Tate notes that Cook Children’s and her prosthetics hospital have always been in close contact regarding her care.
“At Cook Children’s, they always asked about my prosthesis,” she said. “Once I had to leave my children's hospital for prosthetics, they asked me if I needed help finding somewhere to go. So they’re very interconnected.”
When Tate was little, she didn’t understand that most kids who have cancer don't have prosthetics.
“When we went to events at Cook Children’s, I always expected to see other kids with prosthetics and I just never did,” she said.
In high school, she had a game-changing experience when she got to go on a trip with other amputees for the first time.
“It was a ski trip and we all skied in different ways — some sitting, some standing, some snowboarding,” she said. “Hanging out with people who had the same experience as me growing up was just powerful.”
Tate feels her prosthesis has allowed her to connect with people in ways she otherwise might not be able to. It has allowed her to form impactful bonds with others like her — including a student she would see in the hallway at Arlington High School who also had a prosthesis.
“I remind myself that I wouldn't have had so many opportunities or met so many people if I didn't have this challenge — or blessing,” she said. “I never want kiddos to have to go through that, but if they do have to, I want to be someone who’s there to check in on how they’re feeling.”
Cook Children’s Community
Throughout the years, Tate and her family found community, comfort, and joy through Cook Children’s events. They often attended “Celebrate Life” — a festival on campus at the hospital for kids who had beaten cancer and their families.
“It was a really cool event because normally when you come to the hospital, it's scary,” Tate said. “This was just all about crafts, food and fun.”
She laughs about the fact that there was a butt sketch artist working at the event one year. The sketch of her family’s butts still hangs in a bathroom at her parents’ house to this day.
For several summers, Tate’s family also attended Camp Sanguinity at Camp John Marc — a program designed specifically for children with cancer and their families.
“It’s built to accommodate kids who are going through any type of treatment,” Tate said. “We kind of built a community we could connect with over our experiences.” The patients’ doctors and nurses tagged along on the trip, too. “It was cool to get to grow with those people,” she says.
To Tate, Cook Children’s will always be the world’s most special place.
“When I go to my regular adult general practitioner, it's gray,” she said. “It’s so different at Cook Children’s, because it's bright and exciting and colorful. It's a somber place because people are struggling and in so much pain, but they work so hard to be there every step of the way.”
Because Cook Children’s has been such a special part of her life, Tate regularly contributes to the organization however she can.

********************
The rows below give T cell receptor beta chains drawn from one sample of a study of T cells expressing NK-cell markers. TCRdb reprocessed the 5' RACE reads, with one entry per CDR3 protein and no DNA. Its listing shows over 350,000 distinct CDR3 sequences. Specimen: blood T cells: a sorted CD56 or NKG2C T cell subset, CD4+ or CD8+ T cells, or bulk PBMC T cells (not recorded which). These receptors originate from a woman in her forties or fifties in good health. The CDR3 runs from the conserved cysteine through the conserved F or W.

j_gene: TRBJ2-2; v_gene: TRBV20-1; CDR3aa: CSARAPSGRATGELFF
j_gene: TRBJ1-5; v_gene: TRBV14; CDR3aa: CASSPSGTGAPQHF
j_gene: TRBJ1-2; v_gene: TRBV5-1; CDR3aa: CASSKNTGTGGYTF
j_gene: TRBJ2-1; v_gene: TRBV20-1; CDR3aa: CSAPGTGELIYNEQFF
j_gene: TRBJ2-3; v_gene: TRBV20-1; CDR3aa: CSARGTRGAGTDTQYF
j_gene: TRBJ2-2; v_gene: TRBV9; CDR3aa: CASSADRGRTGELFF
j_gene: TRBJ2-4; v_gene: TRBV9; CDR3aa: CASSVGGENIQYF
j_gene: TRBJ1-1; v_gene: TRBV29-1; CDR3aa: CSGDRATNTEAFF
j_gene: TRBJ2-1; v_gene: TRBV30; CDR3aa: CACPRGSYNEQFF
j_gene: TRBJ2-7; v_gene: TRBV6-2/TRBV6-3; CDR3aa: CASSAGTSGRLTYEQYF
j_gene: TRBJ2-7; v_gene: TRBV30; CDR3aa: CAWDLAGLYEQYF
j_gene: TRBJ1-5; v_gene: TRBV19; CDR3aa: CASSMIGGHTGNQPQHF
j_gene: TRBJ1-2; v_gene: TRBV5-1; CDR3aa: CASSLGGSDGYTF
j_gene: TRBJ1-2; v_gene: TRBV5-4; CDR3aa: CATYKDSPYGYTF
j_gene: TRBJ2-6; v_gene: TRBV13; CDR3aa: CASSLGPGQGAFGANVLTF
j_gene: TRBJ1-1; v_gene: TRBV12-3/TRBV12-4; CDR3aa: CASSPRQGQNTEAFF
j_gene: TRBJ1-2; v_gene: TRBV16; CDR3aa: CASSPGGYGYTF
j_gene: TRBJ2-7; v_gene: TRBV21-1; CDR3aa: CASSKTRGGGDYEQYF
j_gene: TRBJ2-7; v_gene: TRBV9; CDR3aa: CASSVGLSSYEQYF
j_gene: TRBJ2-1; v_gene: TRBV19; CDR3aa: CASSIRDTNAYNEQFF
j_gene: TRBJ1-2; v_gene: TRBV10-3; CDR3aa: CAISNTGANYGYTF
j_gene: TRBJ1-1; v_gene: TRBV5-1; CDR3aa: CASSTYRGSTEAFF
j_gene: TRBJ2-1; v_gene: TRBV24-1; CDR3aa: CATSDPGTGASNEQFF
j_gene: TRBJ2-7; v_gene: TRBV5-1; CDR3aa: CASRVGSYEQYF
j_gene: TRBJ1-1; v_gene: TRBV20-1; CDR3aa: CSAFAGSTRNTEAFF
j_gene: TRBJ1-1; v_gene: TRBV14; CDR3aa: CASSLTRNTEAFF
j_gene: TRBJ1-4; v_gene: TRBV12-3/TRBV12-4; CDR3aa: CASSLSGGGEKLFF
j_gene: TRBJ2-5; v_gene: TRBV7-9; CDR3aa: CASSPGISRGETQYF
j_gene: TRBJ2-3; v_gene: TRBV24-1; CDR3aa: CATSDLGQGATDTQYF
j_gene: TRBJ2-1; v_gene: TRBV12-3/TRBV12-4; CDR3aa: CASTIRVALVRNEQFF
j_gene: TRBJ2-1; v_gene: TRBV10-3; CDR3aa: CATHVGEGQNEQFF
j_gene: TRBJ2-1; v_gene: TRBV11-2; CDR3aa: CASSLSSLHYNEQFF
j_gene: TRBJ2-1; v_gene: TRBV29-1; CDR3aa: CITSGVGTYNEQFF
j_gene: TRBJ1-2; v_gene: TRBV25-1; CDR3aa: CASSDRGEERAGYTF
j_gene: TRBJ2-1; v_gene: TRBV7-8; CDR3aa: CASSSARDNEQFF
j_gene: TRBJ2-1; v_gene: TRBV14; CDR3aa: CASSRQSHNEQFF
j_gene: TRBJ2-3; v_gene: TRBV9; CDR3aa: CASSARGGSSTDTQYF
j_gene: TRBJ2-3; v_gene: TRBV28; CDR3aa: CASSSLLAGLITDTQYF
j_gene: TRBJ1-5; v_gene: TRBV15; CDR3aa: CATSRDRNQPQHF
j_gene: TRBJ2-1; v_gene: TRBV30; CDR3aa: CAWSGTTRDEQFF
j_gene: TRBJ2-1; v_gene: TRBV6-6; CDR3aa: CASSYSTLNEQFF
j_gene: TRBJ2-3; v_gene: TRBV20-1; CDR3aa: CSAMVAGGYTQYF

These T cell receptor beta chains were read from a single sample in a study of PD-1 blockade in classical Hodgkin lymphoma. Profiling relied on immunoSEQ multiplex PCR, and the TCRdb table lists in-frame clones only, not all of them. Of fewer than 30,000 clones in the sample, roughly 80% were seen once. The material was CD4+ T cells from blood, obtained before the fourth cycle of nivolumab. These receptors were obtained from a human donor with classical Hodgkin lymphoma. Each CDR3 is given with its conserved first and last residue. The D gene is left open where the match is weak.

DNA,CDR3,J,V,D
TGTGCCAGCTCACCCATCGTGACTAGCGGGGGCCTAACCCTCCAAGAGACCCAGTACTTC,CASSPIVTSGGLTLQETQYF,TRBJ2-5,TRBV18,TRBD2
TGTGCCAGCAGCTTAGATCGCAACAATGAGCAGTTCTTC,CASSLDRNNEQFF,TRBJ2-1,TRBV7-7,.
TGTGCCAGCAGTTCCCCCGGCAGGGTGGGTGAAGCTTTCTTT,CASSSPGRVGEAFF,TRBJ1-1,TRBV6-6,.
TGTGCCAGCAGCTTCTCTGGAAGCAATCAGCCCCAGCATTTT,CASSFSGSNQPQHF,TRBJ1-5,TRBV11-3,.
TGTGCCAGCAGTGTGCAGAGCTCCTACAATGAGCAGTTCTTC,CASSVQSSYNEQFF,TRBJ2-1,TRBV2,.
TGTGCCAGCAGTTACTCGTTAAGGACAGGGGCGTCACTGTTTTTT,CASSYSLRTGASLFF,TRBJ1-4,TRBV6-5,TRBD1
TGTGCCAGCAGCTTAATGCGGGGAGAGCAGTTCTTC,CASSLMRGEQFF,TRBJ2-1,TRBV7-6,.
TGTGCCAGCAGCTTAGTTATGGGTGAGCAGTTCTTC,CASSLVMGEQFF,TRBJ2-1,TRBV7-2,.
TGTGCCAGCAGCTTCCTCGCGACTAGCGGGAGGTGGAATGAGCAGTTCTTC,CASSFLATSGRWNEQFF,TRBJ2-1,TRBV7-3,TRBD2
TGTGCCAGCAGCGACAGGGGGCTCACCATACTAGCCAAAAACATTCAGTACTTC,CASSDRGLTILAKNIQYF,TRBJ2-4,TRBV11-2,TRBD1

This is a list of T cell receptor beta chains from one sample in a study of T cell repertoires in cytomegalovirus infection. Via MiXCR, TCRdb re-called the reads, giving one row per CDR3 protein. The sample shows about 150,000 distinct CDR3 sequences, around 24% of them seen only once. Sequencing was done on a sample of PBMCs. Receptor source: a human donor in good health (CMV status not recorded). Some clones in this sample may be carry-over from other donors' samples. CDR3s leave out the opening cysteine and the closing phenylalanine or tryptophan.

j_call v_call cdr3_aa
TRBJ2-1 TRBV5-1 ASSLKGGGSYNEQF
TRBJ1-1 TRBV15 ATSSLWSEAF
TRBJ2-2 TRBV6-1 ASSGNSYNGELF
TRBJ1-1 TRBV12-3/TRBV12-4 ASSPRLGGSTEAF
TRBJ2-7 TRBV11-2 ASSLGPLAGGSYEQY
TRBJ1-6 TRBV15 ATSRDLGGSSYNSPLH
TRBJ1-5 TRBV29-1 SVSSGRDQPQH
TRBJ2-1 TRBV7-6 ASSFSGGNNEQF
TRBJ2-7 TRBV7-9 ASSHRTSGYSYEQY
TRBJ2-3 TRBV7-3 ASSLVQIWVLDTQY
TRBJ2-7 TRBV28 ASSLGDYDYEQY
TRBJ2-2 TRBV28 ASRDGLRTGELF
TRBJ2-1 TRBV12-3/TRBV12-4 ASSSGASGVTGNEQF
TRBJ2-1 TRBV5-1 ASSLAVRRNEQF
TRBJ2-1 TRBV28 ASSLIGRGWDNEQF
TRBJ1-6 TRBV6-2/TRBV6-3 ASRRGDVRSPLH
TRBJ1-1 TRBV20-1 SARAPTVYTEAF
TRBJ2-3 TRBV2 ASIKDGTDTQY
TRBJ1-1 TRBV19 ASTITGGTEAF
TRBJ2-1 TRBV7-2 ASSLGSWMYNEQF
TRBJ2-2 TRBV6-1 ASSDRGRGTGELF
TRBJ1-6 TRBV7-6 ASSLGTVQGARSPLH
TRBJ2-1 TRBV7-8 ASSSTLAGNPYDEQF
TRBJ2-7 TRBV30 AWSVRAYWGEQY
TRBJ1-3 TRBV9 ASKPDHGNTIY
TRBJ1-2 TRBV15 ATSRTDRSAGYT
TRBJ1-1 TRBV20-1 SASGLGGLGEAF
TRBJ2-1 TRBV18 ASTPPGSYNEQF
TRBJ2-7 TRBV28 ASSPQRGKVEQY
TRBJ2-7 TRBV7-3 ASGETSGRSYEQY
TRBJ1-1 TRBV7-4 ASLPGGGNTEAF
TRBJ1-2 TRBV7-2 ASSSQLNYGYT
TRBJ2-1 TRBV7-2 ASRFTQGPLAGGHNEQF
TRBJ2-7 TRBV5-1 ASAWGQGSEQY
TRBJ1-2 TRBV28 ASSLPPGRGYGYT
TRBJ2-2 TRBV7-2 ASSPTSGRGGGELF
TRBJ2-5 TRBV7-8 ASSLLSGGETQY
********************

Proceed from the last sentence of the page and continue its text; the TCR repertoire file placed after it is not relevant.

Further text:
“I watch their wish lists online and I collect a lot of soda tabs for the Ronald McDonald House,” she said. “Because they've done so much for my family and so many families, I’m always sharing on my Instagram story when Cook Children’s is in need of something. The money or the time that you’re giving is going towards incredible things to help kiddos stay alive.”
Though Tate’s cancer happened nearly three decades ago, it’s still a very sensitive topic for her parents.
“It's not fresh, but it was a big deal,” she said. “It’s a big shock, having that happen to your first kiddo. I can’t even imagine the decisions that they had to make regarding their newborn baby.”
Tate’s parents have been her biggest advocates and cheerleaders every step of her journey.
“They raised me in a way where they told me nothing could stop me or hold me back,” she said. “They always asked, how can we do it differently?”
Though it hasn’t been an easy road, her parents have found solace in connecting with other parents and families at Cook Children’s.
“That was a big thing for them, because there's no way you can handle that either by yourself or even with your spouse,” Tate said. “You have to have community.”
Adolescent and Young Adult Child Life Specialist at Cook Children’s, Lauren Bridge, speaks to the importance of holding space for families of those battling cancer.
“I love incorporating parents and siblings into the conversation,” she said. “Sometimes it’s just talking to a mom about questions a patient’s younger sibling has and meeting that sibling’s needs to maintain some sense of normalcy.”
Bridge works with patients — some teenagers and some closer to Tate’s age — who are still fighting their battles with cancer. She holds space for them to address their emotions, grapple with the concept of mortality and ask questions they might be afraid to ask.
“As they're trying to figure out who they are and develop independence, we're telling them they’re actually going to be stuck in a small room and not really given a lot of choices,” Bridge said. “I love convincing them to leave their rooms and go do something, even if it’s just a game of pool and a little bit of trash talk. I’ve found that during those walks down the hall, they really open up and I see a side of them I haven’t seen before.”
One of Bridge’s favorite things about her job is reconnecting with patients who have achieved remission and are back to living their normal lives — all of whom, like Tate, have gone through the Life After Cancer Program.
“LACP just really helps them go from being in true remission to transferring into the adult world of medicine, or really just out of oncology because they don't need us anymore,” she said. “It's so incredible that we help patients with that transition here at Cook Children’s.”